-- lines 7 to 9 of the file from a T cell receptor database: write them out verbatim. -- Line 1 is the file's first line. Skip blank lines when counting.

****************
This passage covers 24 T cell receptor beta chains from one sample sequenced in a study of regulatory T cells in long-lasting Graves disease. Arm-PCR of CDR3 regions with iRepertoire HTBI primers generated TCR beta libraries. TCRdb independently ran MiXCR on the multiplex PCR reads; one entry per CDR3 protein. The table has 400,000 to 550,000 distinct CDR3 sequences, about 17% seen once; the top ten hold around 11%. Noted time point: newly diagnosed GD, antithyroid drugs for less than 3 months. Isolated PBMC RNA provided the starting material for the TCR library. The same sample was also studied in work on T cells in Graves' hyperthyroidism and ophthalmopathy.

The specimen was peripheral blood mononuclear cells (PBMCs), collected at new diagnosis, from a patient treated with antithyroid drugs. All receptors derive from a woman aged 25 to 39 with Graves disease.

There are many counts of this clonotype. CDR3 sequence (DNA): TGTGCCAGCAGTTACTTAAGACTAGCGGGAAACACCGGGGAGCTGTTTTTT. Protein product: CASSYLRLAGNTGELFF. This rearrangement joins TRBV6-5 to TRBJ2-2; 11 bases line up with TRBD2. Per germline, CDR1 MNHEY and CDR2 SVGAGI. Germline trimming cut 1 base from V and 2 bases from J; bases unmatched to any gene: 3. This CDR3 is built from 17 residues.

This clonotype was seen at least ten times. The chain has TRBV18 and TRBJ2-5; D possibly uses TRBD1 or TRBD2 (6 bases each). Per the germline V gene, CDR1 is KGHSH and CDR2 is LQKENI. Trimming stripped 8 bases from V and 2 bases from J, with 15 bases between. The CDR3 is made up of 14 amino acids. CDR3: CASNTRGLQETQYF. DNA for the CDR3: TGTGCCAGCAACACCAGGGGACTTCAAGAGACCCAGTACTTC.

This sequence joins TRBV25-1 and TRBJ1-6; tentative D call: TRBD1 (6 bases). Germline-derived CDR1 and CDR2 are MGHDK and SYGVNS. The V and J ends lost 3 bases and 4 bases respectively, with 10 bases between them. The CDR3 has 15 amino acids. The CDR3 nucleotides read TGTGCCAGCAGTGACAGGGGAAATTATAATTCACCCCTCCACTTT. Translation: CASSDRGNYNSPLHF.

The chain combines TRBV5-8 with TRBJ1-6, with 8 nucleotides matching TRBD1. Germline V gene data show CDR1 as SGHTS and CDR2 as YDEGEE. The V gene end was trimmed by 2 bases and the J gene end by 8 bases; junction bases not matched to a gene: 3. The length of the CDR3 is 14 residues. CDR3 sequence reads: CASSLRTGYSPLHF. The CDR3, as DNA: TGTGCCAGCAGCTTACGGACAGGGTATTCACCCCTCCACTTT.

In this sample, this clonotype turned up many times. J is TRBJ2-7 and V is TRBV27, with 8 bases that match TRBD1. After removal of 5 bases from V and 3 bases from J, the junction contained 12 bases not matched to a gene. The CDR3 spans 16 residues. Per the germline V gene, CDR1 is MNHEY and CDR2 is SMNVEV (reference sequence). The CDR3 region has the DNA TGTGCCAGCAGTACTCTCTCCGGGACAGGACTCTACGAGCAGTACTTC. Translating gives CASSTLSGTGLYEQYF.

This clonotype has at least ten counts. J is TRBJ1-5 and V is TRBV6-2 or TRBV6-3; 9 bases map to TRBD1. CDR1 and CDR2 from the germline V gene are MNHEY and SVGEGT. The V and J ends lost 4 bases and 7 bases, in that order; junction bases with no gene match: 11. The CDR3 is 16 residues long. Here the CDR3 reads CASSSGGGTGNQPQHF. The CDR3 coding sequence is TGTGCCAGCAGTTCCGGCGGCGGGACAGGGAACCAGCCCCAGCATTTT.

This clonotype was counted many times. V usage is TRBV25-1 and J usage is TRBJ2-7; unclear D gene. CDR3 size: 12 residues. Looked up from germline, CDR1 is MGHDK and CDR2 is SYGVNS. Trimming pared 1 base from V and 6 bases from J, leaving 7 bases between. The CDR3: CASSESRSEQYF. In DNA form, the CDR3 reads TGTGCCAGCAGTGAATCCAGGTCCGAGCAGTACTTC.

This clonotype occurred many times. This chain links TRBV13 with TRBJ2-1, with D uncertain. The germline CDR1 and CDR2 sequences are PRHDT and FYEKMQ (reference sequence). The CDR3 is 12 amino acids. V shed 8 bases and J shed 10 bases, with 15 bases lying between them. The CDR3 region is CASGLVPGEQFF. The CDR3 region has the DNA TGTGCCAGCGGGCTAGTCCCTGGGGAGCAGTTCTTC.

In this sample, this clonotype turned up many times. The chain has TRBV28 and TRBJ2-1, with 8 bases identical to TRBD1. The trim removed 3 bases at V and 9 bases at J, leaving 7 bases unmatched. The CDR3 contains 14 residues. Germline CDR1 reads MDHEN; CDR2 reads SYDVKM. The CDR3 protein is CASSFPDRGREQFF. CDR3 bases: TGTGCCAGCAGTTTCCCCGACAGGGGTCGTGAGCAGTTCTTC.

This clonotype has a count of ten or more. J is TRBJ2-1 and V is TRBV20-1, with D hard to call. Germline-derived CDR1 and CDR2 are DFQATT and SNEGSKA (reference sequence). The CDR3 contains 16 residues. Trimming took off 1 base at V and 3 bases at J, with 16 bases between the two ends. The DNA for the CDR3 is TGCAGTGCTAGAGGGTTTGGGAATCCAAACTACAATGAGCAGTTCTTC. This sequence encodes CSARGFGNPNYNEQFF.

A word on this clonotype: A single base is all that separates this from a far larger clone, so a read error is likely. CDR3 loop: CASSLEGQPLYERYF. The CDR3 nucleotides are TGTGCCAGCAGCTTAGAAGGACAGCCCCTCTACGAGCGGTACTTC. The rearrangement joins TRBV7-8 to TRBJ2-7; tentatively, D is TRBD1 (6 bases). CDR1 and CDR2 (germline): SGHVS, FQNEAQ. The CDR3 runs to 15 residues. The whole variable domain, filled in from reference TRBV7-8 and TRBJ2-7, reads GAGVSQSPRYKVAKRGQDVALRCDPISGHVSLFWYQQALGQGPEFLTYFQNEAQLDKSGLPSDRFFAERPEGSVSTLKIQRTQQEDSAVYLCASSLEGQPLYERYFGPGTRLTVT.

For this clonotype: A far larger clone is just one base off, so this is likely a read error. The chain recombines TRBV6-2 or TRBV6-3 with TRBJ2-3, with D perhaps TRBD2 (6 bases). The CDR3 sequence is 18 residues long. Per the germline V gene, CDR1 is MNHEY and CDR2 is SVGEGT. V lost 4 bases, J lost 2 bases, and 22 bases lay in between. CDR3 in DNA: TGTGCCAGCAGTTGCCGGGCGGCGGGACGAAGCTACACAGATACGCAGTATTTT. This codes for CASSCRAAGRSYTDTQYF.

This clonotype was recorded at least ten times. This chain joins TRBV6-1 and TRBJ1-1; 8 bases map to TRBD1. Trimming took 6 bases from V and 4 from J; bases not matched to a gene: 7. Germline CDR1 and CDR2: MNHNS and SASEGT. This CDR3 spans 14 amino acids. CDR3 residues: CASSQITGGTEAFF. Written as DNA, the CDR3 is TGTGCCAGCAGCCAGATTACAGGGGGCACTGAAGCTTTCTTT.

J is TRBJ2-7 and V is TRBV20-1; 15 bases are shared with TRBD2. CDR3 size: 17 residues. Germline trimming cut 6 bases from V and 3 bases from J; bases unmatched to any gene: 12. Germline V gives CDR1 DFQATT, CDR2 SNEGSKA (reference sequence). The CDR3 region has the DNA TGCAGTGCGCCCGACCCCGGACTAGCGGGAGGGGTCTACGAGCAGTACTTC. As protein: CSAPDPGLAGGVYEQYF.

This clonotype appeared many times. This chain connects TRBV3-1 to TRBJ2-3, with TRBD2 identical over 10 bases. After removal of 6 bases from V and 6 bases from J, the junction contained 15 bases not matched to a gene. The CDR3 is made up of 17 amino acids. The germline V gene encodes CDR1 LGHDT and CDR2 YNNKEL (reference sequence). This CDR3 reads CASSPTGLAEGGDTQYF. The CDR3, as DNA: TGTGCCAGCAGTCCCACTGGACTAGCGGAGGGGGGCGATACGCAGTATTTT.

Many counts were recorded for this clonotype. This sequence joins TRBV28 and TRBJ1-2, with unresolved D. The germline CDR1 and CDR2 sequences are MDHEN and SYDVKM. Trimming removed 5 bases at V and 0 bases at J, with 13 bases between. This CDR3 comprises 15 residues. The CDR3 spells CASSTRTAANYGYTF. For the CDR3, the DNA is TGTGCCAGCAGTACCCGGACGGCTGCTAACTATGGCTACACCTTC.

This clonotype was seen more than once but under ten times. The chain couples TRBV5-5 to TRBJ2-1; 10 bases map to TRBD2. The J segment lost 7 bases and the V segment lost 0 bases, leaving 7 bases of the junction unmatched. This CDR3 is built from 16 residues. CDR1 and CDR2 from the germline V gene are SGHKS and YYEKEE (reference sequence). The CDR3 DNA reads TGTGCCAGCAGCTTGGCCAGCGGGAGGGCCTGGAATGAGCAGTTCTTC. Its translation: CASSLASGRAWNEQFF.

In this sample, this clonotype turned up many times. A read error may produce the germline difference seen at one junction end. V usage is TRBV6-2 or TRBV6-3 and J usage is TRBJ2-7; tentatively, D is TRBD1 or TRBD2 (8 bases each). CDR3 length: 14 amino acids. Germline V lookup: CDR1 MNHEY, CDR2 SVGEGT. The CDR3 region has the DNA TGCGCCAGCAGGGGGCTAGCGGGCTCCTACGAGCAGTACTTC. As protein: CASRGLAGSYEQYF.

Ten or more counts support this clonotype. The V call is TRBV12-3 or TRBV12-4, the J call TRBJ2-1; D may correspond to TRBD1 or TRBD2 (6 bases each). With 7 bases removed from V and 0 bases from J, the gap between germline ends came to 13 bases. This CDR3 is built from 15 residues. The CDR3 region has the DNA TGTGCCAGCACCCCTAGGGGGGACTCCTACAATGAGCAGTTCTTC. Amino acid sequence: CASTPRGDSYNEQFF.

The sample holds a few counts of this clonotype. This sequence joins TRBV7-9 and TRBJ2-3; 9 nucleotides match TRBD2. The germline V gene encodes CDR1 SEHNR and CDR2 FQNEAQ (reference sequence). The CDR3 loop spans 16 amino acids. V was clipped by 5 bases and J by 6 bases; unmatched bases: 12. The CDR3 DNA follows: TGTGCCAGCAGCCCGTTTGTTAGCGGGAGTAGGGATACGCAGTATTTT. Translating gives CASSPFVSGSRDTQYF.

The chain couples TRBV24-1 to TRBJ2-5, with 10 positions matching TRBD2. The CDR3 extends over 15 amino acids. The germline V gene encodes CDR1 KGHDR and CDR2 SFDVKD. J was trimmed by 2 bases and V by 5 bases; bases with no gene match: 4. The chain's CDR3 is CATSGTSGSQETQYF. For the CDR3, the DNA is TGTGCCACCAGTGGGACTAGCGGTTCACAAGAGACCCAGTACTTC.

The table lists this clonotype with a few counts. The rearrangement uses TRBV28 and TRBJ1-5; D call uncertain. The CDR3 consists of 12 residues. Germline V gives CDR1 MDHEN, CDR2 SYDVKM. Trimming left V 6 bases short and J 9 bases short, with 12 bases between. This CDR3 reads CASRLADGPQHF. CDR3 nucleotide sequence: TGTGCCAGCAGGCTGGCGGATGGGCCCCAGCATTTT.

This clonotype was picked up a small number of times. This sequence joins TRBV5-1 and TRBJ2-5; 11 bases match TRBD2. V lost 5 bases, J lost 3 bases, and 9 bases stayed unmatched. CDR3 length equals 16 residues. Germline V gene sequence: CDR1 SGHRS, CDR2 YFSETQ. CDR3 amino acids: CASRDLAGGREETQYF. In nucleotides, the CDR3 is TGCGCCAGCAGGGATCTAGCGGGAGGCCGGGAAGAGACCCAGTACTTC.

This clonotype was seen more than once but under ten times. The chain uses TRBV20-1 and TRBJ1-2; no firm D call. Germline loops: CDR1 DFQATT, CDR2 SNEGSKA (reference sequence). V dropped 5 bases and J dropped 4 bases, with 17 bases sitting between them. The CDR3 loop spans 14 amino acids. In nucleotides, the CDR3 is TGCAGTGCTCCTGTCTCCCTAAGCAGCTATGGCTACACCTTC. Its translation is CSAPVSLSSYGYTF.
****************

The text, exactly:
In this sample, this clonotype turned up many times. J is TRBJ2-7 and V is TRBV27, with 8 bases that match TRBD1. After removal of 5 bases from V and 3 bases from J, the junction contained 12 bases not matched to a gene. The CDR3 spans 16 residues. Per the germline V gene, CDR1 is MNHEY and CDR2 is SMNVEV (reference sequence). The CDR3 region has the DNA TGTGCCAGCAGTACTCTCTCCGGGACAGGACTCTACGAGCAGTACTTC. Translating gives CASSTLSGTGLYEQYF.

This clonotype has at least ten counts. J is TRBJ1-5 and V is TRBV6-2 or TRBV6-3; 9 bases map to TRBD1. CDR1 and CDR2 from the germline V gene are MNHEY and SVGEGT. The V and J ends lost 4 bases and 7 bases, in that order; junction bases with no gene match: 11. The CDR3 is 16 residues long. Here the CDR3 reads CASSSGGGTGNQPQHF. The CDR3 coding sequence is TGTGCCAGCAGTTCCGGCGGCGGGACAGGGAACCAGCCCCAGCATTTT.

This clonotype was counted many times. V usage is TRBV25-1 and J usage is TRBJ2-7; unclear D gene. CDR3 size: 12 residues. Looked up from germline, CDR1 is MGHDK and CDR2 is SYGVNS. Trimming pared 1 base from V and 6 bases from J, leaving 7 bases between. The CDR3: CASSESRSEQYF. In DNA form, the CDR3 reads TGTGCCAGCAGTGAATCCAGGTCCGAGCAGTACTTC.